General MusTEiKis (through interpreter). Yes.

Mr. McTiGUE. Before we go to point No. 2, what action did the
Lithuanian Cabinet take on point 1 ? Point No. 1 was the arrest and
trial of the Minister of Interior and the Security Police Chief, which
we have just developed. What was the action that the Lithuanian
Cabinet took with reference to point 1 ?

General Musteikis (through interpreter). While our Prime Min-
ister was in Moscow, Molotov repeatedly complained to him why
Skucas and Povilaitis are not detained for such a long time, and Prime
Minister Merkys promised Molotov to have that done after he should
return to Kaunas, that he would replace Minister of the Interior
Skucas. Merkys had returned June 12 at 1 : 30 p. m., from the air-
field, and he proceeded directly to the President, and the Minister
of the Interior had been summoned there, and he was dismissed from
office, right there. Duties of the Minister of the Interior had been as-
sumed by Prime Minister Merkys himself, and the President told
Skucas and Povilaitis that they should leave Kaunas for some safer

Mr. McTiGUE. The fact is that the Minister and the Security Police-
Chief were removed from office but not arrested and tried, as the ulti-
matum requested that they be tried?

General Musteikis (through interpreter). They were not.

Mr. McTiGUE. Moving on to point 2, which Avas the formation of a
new Cabinet agreeable to the Soviet Union.

General Musteikis (through interpreter). Of the three points con-
tained in the ultimatum the President has agreed to consider only
point 2 of tlie ultimatum. He said that there are occasions when a
great state pressures a small state to change a government. He agreed
to form a new government, but not a government which would be ac-


ceptable to :Moscow but rather a government which would be ac-
ceptable to Lithuania, herself.

Mr. McTiGUE. Did he designate a new Prime Minister and a new
Cabinet, and send the names on to Moscow ?

General Musteikis (through interpreter). I said earlier that the
session of the Cabinet could be divided into two parts. So that when
the President agreed only to form a new government — at 4 a. m. a
recess was taken, in order to summon the new candidate for the Prime
Minister's office, General Rastikis.

Mr. McTiGUE. Was General Rastikis approved then as the new
Prime Minister?

General Musteikis (through interpreter). General Rastikis ar-
rived around 4 a. m,, and when he was asked by the President whether
he would agree to form a new govermnent, General Rastikis said yes,
he would.

Mr. McTiGUE. Did he form a new government ?

General Musteikis (through interpreter) . He approved the forma-
tion but could not do so.

Mr. McTiGUE. Why?

General Musteikis (through interpreter). When the session ended
at 6 : 30 a. m., Moscow was informed that the new government was in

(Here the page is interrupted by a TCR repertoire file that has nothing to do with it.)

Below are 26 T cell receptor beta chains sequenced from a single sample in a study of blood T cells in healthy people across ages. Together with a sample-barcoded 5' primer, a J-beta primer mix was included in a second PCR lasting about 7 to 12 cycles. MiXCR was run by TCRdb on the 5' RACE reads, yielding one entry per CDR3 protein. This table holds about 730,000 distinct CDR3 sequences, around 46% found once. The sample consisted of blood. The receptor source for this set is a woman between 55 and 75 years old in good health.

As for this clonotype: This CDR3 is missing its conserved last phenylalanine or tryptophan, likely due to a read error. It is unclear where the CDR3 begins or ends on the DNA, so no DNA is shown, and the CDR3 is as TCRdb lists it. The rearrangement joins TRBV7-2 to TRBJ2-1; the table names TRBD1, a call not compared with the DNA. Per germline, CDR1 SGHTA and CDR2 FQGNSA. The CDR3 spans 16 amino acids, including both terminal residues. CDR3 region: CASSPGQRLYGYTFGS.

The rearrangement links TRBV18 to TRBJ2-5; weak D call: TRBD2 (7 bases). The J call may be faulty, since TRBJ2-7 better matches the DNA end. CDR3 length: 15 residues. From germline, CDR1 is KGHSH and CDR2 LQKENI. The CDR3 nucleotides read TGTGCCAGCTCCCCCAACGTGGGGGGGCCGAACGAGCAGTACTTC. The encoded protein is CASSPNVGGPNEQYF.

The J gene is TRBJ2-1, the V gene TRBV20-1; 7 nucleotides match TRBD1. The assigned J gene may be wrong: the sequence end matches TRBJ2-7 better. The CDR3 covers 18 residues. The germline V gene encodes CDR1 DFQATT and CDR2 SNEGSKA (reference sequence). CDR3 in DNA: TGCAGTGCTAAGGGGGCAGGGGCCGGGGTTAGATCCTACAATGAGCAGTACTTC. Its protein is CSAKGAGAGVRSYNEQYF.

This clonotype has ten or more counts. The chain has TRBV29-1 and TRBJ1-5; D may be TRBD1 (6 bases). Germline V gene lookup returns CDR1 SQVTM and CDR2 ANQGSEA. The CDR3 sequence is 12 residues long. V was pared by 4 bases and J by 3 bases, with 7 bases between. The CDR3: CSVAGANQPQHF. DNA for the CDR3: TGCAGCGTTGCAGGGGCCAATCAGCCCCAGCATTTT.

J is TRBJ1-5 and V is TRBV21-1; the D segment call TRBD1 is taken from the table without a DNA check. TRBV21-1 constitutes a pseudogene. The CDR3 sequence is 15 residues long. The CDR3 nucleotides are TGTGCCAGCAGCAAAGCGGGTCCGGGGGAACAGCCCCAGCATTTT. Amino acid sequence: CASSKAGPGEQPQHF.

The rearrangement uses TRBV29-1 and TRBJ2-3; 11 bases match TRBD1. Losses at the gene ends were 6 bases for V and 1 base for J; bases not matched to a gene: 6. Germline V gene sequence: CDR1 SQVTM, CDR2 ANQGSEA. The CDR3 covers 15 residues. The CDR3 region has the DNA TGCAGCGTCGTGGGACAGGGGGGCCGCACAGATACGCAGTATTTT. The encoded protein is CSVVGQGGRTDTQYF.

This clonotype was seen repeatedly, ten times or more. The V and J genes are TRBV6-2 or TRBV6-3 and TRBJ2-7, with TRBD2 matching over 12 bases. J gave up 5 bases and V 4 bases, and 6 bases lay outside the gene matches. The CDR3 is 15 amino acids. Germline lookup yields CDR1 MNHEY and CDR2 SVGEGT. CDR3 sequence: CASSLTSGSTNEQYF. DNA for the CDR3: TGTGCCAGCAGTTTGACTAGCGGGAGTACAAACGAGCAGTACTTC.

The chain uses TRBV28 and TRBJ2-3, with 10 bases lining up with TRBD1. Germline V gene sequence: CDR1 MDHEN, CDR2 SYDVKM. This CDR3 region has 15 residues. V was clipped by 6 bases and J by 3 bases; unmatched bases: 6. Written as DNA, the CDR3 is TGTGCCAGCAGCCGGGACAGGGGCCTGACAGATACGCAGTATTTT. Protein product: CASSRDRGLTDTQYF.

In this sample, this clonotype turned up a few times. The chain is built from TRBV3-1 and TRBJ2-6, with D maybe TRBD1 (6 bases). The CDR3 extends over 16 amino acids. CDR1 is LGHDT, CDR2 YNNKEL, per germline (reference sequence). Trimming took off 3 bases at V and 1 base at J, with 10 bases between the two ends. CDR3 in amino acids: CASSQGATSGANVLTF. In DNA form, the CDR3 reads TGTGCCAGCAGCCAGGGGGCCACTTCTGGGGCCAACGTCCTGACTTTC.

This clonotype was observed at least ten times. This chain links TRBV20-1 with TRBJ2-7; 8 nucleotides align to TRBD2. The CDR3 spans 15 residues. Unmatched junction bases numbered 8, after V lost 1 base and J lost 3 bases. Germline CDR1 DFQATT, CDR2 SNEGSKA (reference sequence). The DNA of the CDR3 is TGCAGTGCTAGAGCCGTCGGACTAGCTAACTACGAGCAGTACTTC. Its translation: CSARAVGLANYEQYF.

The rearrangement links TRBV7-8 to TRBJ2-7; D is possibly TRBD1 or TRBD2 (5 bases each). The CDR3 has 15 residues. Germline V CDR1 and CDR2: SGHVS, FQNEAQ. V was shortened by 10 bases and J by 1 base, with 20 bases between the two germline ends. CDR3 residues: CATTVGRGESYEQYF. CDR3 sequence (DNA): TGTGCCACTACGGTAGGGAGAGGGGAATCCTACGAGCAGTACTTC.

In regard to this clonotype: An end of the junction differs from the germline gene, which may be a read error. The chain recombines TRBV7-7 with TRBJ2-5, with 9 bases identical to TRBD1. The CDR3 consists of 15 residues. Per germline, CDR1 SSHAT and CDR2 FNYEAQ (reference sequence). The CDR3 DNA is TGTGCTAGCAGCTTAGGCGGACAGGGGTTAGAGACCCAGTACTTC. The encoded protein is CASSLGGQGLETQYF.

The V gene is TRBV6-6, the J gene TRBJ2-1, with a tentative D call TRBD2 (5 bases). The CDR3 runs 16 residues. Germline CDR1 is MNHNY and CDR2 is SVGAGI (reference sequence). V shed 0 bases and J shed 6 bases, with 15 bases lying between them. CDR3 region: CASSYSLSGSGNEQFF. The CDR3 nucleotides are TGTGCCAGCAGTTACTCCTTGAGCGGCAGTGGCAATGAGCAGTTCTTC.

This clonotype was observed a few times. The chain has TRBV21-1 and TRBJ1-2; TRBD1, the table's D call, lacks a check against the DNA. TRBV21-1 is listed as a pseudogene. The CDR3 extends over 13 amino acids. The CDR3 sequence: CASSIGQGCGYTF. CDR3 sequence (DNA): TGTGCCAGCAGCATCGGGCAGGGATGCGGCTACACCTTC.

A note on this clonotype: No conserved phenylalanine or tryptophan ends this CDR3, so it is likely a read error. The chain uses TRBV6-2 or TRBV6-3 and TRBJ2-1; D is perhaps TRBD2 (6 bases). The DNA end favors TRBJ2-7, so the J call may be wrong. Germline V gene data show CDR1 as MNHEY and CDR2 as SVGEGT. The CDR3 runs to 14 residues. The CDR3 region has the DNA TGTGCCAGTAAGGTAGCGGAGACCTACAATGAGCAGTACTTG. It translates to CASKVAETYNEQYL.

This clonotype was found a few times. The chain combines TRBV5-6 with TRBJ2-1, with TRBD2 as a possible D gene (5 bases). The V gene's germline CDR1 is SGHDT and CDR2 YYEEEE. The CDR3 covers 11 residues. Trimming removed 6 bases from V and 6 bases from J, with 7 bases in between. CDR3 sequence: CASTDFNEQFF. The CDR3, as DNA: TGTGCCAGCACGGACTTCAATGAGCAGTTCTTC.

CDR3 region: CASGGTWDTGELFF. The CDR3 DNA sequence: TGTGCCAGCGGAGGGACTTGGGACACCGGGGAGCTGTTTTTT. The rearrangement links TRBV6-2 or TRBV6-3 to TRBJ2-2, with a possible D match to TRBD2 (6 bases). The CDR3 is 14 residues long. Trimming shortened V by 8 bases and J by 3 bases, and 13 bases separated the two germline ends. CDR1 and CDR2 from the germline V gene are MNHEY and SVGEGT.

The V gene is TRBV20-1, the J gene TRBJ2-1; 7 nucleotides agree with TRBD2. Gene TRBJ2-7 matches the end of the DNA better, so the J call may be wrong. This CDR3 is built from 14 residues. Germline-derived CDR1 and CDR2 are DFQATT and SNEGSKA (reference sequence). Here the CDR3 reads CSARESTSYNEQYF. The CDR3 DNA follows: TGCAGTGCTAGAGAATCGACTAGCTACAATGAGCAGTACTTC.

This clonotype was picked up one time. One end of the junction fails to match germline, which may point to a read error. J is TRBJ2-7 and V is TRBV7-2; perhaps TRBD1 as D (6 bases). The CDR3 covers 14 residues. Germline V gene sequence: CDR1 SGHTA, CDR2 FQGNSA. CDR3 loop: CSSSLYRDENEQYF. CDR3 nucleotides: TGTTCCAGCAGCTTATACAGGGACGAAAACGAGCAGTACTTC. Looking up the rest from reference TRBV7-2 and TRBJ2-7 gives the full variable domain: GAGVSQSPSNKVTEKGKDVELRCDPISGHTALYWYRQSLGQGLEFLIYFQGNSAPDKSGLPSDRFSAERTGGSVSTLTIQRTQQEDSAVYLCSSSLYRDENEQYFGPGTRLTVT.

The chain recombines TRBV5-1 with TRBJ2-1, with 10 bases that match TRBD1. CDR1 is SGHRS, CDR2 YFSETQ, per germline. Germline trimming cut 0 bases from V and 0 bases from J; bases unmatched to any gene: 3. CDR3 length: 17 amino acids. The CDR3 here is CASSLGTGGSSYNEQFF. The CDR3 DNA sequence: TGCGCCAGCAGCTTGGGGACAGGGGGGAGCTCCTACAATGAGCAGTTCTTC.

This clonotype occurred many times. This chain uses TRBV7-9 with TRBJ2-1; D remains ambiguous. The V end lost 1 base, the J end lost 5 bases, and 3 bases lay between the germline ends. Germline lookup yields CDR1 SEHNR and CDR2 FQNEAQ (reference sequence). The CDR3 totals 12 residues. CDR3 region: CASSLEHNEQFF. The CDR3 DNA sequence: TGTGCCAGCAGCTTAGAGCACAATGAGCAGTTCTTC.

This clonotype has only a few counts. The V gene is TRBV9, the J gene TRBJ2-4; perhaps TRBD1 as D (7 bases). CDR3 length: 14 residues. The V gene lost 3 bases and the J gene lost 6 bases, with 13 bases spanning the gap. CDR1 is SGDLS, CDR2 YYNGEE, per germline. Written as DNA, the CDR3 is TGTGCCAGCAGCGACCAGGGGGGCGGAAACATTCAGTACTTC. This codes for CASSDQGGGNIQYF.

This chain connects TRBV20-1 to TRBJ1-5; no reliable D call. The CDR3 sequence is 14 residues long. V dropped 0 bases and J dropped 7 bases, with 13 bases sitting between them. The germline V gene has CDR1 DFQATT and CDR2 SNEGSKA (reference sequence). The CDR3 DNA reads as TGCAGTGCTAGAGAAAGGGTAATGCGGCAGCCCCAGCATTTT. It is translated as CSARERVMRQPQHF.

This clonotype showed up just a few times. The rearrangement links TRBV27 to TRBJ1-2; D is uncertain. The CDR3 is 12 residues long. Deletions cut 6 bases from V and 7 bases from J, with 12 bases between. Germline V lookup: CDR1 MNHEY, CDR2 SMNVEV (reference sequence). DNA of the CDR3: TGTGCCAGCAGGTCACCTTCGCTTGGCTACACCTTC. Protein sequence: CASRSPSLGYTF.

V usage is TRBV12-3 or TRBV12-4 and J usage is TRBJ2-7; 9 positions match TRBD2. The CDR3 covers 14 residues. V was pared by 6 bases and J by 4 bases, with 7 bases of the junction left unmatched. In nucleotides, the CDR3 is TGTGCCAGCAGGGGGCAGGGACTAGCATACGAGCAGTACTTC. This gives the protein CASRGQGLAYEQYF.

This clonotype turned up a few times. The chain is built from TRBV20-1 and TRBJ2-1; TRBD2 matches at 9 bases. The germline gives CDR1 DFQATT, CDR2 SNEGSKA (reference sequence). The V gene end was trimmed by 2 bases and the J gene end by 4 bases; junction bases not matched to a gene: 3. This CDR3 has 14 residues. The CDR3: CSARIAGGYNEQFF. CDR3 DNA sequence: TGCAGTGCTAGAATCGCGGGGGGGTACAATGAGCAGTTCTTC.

the process of formation and that the new Prime Minister would be
General Rastikis. Rastikis was still contacting and speaking to dif-
ferent people and then shortly after 10 a. m., on June 15, reply had
been received from Moscow that the candidacy of General Rastikis
was not acceptable to Moscow.

Mr. McTiGUE. Did Moscow submit any candidate who was ac-
ceptable ?

General Musteikis (through interpreter). They did not suggest
any. Then, around 11 or 12 o'clock that clay, information was re-
ceived from Moscow that Deputy People's Commissar for Foreign Af-
fairs Dekanozov was proceeding to Kaunas.

Mr. McTiGUE. Before you go on from there, Dekanozov played the
same role in Lithuania that Vishinsky did in Latvia ?

General Musteikis (through interpreter) . Yes, it was the same role
played by Visliinsky in Latvia.

Mr. McTigue. Then what happened, so far as the formation of a
new Cabinet was concerned?

General Musteikis (through interpreter). A new government had
not been formed, and consequently the former government continued
in office.

Mr. McTigue. Moving to point 3, now, the entry of the Soviet

General Musteikis (through interpreter). As I said before, the
President refused, in principle, to consider items 1 and 3 of the ulti-

Mr. McTigue. Was the Cabinet divided on this issue or were they
unanimous in supporting it ?

General Musteikis (through interpreter). Two members of the
Cabinet supported the President's opinion, and the others were in
favor of acceding to the ultimatum, except Prime Minister ISIerkys,
who said that this point 1 and 2 should be accepted, and that the new
Prime Minister should proceed to Moscow to negotiate regarding
item 3.


Mr. McTiGUE. What happened thereafter to the President when
it was agreed that the new Prime Minister would go to Moscow?
What happened to the then President of Lithuania?

General Musteikis (through interpreter). Moscow notified us that
this new Prime Minister was not acceptable to Moscow, The Presi-
dent said as long as he was powerless to form even a new government,
that he should retire from Lithuania.

Mr. McTiGUE. Did he retire ?

General Musteikis (through interpreter). He did, but only for a
vacation. He did not resign from office, but he went abroad for a

Mr. ]McTiGUE. What happened to you. General ?

General Musteikis (through interpreter). I had to return to Lith-
uania in 1942, on May 31.

Mr. McTiGUE. When the Cabinet was discussing the ultimatum
were the Soviet troops on the march across the border?

General Musteikis (through interpreter). They had not crossed
the border yet. The session was over by 6 : 30 o'clock in the morning,
and the Russian Armies from the bases and from abroad, from Russia,
began to march after 10 o'clock or around 11.

Mr. McTiGUE. The Cabinet meeting was over at 6 : 30 and the Soviet
was on the march at 10 ?

General Musteikis (through interpreter). Yes.

Mr. BusBEY. General, why did you return to Lithuania in May

General Musteikis (through interpreter). I was a Lithuanian.
Lithuania had already been purged of the Russians, and I thought
that after a period of very hard conditions of life in Germany I
would be more useful among Lithuanians in my own country.

Mr. BusBEY. How long did you stay in Lithuania, and what was